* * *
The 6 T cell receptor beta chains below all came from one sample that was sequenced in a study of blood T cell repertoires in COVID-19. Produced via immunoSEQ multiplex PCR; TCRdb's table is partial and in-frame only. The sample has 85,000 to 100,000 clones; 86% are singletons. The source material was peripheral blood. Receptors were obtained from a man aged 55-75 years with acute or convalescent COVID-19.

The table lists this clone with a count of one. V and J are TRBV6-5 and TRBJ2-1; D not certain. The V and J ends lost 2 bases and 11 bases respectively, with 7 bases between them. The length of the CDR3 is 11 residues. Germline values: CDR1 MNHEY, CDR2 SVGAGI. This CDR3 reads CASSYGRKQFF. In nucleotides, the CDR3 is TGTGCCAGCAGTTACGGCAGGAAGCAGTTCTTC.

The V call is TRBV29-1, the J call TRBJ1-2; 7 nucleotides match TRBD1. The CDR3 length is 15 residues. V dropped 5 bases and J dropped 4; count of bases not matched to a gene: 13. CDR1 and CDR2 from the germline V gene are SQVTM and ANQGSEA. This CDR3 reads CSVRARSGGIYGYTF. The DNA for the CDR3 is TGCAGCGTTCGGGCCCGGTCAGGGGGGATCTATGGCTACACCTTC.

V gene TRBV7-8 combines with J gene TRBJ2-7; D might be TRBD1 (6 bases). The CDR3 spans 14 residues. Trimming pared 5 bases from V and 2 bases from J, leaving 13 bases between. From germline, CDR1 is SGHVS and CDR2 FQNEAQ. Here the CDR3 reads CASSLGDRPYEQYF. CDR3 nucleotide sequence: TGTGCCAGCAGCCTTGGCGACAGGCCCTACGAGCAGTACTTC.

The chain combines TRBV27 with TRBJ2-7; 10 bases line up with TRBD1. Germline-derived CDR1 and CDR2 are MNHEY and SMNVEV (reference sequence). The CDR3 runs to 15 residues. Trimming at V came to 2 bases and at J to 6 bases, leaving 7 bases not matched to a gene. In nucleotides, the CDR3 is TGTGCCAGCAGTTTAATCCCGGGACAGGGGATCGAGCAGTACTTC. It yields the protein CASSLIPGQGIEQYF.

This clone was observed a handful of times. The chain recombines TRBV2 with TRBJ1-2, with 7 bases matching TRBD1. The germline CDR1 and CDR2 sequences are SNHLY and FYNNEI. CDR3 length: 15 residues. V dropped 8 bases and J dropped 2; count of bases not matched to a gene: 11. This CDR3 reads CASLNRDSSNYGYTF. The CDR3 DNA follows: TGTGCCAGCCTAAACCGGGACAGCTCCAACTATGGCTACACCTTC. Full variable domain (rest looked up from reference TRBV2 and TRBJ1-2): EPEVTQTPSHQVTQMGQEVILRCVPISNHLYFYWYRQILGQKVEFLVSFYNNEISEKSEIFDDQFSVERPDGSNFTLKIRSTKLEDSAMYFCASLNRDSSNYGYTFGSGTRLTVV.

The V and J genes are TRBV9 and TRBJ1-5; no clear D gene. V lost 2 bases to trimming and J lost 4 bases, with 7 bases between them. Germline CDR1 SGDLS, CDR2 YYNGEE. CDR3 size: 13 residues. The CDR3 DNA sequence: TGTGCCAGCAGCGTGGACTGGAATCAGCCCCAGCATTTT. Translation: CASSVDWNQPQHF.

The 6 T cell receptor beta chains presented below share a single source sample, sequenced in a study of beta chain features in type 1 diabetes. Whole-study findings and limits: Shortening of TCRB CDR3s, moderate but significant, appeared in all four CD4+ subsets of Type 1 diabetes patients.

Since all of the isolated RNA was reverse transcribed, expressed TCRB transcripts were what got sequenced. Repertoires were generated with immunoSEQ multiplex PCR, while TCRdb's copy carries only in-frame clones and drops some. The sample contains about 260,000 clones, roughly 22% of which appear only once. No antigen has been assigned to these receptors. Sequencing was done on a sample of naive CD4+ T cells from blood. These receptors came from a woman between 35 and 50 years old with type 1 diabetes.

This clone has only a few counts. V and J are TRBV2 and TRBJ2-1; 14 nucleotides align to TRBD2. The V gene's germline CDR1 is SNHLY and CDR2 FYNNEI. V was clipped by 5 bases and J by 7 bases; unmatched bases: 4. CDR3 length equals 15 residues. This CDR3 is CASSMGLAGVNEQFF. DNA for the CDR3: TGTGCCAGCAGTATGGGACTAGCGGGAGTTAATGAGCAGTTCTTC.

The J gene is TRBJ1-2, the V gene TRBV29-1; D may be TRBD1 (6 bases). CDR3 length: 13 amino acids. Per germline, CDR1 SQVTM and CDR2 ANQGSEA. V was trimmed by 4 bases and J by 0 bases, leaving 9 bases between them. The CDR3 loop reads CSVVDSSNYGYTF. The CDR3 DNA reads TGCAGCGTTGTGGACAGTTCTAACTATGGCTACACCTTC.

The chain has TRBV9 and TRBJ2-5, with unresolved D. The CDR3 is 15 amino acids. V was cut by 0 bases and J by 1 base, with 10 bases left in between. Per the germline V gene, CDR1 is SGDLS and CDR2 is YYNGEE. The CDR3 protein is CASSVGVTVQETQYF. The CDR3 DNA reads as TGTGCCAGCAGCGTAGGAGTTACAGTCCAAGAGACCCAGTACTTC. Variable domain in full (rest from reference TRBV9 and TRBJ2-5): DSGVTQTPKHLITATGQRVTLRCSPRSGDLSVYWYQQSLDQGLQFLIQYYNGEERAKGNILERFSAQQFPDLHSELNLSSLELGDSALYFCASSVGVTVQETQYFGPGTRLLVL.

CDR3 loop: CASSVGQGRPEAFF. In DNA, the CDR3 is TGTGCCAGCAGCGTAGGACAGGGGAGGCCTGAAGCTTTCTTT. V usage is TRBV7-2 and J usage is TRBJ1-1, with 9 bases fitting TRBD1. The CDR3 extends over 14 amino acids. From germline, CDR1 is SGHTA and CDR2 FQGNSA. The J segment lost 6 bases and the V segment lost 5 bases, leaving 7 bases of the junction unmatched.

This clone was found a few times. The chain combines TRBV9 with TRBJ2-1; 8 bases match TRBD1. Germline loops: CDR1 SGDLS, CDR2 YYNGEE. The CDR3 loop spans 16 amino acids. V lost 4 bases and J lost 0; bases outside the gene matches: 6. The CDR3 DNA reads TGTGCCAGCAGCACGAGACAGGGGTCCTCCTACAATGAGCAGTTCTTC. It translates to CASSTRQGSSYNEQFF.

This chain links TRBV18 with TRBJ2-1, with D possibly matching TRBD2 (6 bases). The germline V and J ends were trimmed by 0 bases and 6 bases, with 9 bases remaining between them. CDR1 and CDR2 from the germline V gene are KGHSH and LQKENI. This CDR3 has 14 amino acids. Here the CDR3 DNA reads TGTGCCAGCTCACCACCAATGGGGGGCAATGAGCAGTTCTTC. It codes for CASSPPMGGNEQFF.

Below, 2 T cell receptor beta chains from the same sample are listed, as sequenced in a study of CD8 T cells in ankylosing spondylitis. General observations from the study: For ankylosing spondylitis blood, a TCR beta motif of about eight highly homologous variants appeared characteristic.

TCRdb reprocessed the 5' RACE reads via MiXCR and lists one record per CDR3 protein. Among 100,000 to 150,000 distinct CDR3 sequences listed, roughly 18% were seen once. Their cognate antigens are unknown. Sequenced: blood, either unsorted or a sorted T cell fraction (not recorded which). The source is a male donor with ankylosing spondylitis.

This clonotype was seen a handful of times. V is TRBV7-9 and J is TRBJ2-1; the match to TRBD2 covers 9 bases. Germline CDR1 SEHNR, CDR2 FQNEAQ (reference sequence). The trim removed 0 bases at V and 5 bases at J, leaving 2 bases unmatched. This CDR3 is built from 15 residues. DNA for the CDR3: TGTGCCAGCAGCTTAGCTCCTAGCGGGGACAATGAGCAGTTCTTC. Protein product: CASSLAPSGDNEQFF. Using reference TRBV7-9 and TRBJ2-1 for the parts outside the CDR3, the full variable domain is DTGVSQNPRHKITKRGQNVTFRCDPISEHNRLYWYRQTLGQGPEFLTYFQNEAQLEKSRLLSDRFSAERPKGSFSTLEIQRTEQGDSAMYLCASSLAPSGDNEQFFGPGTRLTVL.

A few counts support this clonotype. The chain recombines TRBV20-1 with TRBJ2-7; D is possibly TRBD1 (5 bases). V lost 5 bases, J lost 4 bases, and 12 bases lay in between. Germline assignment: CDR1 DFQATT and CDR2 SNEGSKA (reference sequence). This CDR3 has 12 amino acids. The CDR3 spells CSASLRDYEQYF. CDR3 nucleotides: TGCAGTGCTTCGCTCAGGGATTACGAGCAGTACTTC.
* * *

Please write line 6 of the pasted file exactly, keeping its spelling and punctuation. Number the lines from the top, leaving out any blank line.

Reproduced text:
This clone was observed a handful of times. The chain recombines TRBV2 with TRBJ1-2, with 7 bases matching TRBD1. The germline CDR1 and CDR2 sequences are SNHLY and FYNNEI. CDR3 length: 15 residues. V dropped 8 bases and J dropped 2; count of bases not matched to a gene: 11. This CDR3 reads CASLNRDSSNYGYTF. The CDR3 DNA follows: TGTGCCAGCCTAAACCGGGACAGCTCCAACTATGGCTACACCTTC. Full variable domain (rest looked up from reference TRBV2 and TRBJ1-2): EPEVTQTPSHQVTQMGQEVILRCVPISNHLYFYWYRQILGQKVEFLVSFYNNEISEKSEIFDDQFSVERPDGSNFTLKIRSTKLEDSAMYFCASLNRDSSNYGYTFGSGTRLTVV.